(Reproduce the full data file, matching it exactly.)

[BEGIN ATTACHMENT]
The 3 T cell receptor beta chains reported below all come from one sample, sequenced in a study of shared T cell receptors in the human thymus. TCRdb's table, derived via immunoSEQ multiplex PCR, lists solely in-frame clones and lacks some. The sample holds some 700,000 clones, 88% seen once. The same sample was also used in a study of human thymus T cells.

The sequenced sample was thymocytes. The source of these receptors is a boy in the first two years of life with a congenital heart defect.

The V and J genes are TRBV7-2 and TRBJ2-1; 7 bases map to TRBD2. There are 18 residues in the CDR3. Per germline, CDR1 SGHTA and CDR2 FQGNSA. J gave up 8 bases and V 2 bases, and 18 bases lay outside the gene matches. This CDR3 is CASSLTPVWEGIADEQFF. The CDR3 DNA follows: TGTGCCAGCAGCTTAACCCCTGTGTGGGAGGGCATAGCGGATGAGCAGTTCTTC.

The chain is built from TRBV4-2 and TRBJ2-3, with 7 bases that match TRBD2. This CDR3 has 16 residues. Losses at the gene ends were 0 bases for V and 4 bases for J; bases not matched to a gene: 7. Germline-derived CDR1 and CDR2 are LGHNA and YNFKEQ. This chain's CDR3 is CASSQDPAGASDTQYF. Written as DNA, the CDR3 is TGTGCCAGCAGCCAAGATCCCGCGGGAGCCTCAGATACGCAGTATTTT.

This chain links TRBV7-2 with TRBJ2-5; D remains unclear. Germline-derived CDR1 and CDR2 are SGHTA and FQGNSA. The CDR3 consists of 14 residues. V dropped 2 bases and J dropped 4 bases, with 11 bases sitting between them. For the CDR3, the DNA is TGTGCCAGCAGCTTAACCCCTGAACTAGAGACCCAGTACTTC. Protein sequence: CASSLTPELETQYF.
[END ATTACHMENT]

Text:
The 3 T cell receptor beta chains reported below all come from one sample, sequenced in a study of shared T cell receptors in the human thymus. TCRdb's table, derived via immunoSEQ multiplex PCR, lists solely in-frame clones and lacks some. The sample holds some 700,000 clones, 88% seen once. The same sample was also used in a study of human thymus T cells.

The sequenced sample was thymocytes. The source of these receptors is a boy in the first two years of life with a congenital heart defect.

The V and J genes are TRBV7-2 and TRBJ2-1; 7 bases map to TRBD2. There are 18 residues in the CDR3. Per germline, CDR1 SGHTA and CDR2 FQGNSA. J gave up 8 bases and V 2 bases, and 18 bases lay outside the gene matches. This CDR3 is CASSLTPVWEGIADEQFF. The CDR3 DNA follows: TGTGCCAGCAGCTTAACCCCTGTGTGGGAGGGCATAGCGGATGAGCAGTTCTTC.

The chain is built from TRBV4-2 and TRBJ2-3, with 7 bases that match TRBD2. This CDR3 has 16 residues. Losses at the gene ends were 0 bases for V and 4 bases for J; bases not matched to a gene: 7. Germline-derived CDR1 and CDR2 are LGHNA and YNFKEQ. This chain's CDR3 is CASSQDPAGASDTQYF. Written as DNA, the CDR3 is TGTGCCAGCAGCCAAGATCCCGCGGGAGCCTCAGATACGCAGTATTTT.

This chain links TRBV7-2 with TRBJ2-5; D remains unclear. Germline-derived CDR1 and CDR2 are SGHTA and FQGNSA. The CDR3 consists of 14 residues. V dropped 2 bases and J dropped 4 bases, with 11 bases sitting between them. For the CDR3, the DNA is TGTGCCAGCAGCTTAACCCCTGAACTAGAGACCCAGTACTTC. Protein sequence: CASSLTPELETQYF.